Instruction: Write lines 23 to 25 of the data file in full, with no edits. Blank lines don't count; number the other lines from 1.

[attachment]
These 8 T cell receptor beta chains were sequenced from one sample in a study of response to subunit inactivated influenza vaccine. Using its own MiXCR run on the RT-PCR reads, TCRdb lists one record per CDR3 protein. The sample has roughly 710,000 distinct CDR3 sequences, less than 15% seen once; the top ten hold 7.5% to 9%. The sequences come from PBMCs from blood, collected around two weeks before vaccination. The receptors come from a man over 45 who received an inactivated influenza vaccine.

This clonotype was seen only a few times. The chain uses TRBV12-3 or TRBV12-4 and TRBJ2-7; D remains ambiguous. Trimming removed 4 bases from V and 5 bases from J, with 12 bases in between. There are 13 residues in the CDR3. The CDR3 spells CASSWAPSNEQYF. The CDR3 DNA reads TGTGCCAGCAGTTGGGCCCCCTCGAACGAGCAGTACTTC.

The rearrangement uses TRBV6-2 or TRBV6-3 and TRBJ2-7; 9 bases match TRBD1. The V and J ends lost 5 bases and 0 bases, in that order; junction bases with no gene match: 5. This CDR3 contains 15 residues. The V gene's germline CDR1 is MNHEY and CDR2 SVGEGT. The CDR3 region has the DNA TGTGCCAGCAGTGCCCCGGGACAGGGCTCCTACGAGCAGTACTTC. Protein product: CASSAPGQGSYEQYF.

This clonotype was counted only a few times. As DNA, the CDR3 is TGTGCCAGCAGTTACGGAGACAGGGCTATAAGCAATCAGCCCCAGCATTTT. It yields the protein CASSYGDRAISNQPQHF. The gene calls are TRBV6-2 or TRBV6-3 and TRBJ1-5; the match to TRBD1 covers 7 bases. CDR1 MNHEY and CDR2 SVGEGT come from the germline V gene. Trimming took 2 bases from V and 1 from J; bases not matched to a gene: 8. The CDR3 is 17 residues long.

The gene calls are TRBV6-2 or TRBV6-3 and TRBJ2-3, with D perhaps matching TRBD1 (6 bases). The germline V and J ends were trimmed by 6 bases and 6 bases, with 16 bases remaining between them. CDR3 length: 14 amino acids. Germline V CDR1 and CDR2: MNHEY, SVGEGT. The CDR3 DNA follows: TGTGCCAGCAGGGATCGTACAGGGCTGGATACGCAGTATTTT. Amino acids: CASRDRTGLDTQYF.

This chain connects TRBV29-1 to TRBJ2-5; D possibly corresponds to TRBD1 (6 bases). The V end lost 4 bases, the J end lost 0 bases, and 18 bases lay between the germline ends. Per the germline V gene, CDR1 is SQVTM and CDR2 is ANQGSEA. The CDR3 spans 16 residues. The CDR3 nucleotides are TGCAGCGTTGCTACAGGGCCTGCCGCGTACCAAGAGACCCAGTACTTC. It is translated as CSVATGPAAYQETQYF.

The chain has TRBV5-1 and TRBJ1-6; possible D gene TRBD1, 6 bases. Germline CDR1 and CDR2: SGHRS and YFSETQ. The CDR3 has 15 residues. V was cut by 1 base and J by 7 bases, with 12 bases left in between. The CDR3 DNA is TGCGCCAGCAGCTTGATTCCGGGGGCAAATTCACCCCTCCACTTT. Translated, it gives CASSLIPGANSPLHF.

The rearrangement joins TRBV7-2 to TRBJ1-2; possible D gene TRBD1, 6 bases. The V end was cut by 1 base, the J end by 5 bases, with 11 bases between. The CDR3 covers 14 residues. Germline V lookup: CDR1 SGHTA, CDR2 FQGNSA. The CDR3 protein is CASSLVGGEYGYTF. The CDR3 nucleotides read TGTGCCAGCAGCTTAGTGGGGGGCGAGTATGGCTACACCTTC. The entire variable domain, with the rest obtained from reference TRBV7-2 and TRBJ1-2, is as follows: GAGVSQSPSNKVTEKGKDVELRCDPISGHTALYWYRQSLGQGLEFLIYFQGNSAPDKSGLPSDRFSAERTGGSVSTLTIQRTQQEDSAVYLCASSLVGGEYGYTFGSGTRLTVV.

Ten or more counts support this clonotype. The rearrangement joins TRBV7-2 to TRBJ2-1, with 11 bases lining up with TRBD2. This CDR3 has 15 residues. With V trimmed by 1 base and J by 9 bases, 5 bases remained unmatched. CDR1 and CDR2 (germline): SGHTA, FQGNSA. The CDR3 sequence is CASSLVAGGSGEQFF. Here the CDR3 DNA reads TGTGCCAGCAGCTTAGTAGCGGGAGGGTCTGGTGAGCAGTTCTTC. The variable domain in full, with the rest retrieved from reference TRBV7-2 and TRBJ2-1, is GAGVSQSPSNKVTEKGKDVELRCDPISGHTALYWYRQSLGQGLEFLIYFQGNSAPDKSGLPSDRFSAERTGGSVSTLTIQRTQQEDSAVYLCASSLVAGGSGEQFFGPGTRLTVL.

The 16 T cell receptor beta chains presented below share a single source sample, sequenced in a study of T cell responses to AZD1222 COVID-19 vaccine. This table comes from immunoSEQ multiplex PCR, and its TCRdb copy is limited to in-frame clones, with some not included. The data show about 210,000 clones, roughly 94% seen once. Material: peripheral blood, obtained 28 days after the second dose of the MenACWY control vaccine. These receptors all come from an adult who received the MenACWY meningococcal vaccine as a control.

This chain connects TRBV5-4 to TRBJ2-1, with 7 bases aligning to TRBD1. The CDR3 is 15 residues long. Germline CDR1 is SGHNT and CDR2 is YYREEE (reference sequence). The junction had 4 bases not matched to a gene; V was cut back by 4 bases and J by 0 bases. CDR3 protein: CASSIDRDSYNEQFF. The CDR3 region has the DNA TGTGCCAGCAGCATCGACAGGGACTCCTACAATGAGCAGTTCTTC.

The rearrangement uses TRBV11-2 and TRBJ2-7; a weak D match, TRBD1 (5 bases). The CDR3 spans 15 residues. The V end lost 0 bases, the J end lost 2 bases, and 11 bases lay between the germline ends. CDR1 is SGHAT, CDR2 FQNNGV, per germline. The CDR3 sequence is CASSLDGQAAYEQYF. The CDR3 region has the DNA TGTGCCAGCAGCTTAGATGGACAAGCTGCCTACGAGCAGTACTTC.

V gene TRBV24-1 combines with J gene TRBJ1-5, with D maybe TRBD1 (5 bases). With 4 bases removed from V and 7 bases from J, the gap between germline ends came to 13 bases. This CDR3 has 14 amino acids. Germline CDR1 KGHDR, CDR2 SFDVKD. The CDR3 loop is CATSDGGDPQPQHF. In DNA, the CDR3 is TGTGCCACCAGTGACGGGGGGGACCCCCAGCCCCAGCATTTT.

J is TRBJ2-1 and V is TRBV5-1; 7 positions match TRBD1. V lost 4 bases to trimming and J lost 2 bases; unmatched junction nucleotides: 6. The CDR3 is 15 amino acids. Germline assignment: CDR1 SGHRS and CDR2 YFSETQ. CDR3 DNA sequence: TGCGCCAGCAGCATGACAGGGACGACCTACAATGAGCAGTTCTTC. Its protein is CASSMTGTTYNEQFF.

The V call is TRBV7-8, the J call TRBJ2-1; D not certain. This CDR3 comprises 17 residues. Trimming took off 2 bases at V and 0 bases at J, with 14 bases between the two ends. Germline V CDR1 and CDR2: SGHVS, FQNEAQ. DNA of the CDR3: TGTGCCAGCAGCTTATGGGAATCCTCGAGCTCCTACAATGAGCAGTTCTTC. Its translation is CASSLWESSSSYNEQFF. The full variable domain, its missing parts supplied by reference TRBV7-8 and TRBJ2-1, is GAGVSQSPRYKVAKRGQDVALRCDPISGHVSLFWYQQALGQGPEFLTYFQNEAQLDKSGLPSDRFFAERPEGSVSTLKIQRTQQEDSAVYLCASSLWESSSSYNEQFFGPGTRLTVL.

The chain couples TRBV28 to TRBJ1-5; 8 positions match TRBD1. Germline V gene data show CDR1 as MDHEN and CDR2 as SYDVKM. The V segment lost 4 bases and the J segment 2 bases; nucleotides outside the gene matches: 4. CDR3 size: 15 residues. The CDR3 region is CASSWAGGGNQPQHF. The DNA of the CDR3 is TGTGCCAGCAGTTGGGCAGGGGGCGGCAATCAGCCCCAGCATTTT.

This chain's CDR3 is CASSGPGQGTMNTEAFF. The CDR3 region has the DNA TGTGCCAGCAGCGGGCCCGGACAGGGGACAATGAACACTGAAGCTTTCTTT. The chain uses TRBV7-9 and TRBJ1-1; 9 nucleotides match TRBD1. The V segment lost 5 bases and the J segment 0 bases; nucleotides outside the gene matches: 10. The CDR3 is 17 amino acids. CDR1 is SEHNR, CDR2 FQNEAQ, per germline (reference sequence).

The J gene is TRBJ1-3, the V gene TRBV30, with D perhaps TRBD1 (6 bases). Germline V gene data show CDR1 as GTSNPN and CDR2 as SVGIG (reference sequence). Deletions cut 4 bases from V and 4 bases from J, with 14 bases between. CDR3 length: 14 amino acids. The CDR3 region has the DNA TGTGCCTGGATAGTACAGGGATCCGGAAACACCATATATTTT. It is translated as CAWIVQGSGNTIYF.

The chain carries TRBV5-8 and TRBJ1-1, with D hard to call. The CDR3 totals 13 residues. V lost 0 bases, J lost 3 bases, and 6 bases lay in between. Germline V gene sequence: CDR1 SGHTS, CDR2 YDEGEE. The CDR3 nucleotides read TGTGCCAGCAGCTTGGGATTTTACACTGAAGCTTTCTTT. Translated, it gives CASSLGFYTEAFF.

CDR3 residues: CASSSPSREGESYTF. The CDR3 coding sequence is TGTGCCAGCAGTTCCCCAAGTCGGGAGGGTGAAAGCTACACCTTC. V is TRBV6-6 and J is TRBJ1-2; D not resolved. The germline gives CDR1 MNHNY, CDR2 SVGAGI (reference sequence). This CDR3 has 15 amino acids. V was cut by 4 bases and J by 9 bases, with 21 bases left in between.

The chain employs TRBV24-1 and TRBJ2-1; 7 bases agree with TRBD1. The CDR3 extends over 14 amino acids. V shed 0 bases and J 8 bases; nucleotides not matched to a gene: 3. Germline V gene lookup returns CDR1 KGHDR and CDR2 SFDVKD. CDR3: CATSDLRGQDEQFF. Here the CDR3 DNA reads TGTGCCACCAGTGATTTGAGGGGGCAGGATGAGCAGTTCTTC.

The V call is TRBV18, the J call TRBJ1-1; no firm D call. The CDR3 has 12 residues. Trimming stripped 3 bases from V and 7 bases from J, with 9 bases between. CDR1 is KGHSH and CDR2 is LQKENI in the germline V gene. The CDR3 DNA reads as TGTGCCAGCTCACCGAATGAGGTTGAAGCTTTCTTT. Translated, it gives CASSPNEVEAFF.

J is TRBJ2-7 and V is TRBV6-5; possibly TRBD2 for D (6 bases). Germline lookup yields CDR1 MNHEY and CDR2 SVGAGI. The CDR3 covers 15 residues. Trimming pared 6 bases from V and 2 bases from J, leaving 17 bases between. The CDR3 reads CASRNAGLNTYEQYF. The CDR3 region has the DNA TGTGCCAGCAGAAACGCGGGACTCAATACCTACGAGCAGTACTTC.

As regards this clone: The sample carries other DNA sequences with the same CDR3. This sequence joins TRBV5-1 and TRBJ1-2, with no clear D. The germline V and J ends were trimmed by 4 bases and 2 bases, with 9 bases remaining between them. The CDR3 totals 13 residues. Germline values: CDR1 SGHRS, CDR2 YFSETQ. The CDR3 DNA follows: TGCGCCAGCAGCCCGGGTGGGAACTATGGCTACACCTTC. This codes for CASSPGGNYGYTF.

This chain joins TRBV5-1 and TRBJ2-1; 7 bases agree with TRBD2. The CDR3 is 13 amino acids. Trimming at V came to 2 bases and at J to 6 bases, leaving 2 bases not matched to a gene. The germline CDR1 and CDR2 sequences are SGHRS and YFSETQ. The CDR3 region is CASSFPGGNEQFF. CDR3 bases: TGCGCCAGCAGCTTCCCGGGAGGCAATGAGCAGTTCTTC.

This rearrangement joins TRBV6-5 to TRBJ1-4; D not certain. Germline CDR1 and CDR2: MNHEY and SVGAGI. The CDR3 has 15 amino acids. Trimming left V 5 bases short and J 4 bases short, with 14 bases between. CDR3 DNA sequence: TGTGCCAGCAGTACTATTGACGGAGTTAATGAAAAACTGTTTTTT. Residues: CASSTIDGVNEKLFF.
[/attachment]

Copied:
J is TRBJ2-7 and V is TRBV6-5; possibly TRBD2 for D (6 bases). Germline lookup yields CDR1 MNHEY and CDR2 SVGAGI. The CDR3 covers 15 residues. Trimming pared 6 bases from V and 2 bases from J, leaving 17 bases between. The CDR3 reads CASRNAGLNTYEQYF. The CDR3 region has the DNA TGTGCCAGCAGAAACGCGGGACTCAATACCTACGAGCAGTACTTC.

As regards this clone: The sample carries other DNA sequences with the same CDR3. This sequence joins TRBV5-1 and TRBJ1-2, with no clear D. The germline V and J ends were trimmed by 4 bases and 2 bases, with 9 bases remaining between them. The CDR3 totals 13 residues. Germline values: CDR1 SGHRS, CDR2 YFSETQ. The CDR3 DNA follows: TGCGCCAGCAGCCCGGGTGGGAACTATGGCTACACCTTC. This codes for CASSPGGNYGYTF.

This chain joins TRBV5-1 and TRBJ2-1; 7 bases agree with TRBD2. The CDR3 is 13 amino acids. Trimming at V came to 2 bases and at J to 6 bases, leaving 2 bases not matched to a gene. The germline CDR1 and CDR2 sequences are SGHRS and YFSETQ. The CDR3 region is CASSFPGGNEQFF. CDR3 bases: TGCGCCAGCAGCTTCCCGGGAGGCAATGAGCAGTTCTTC.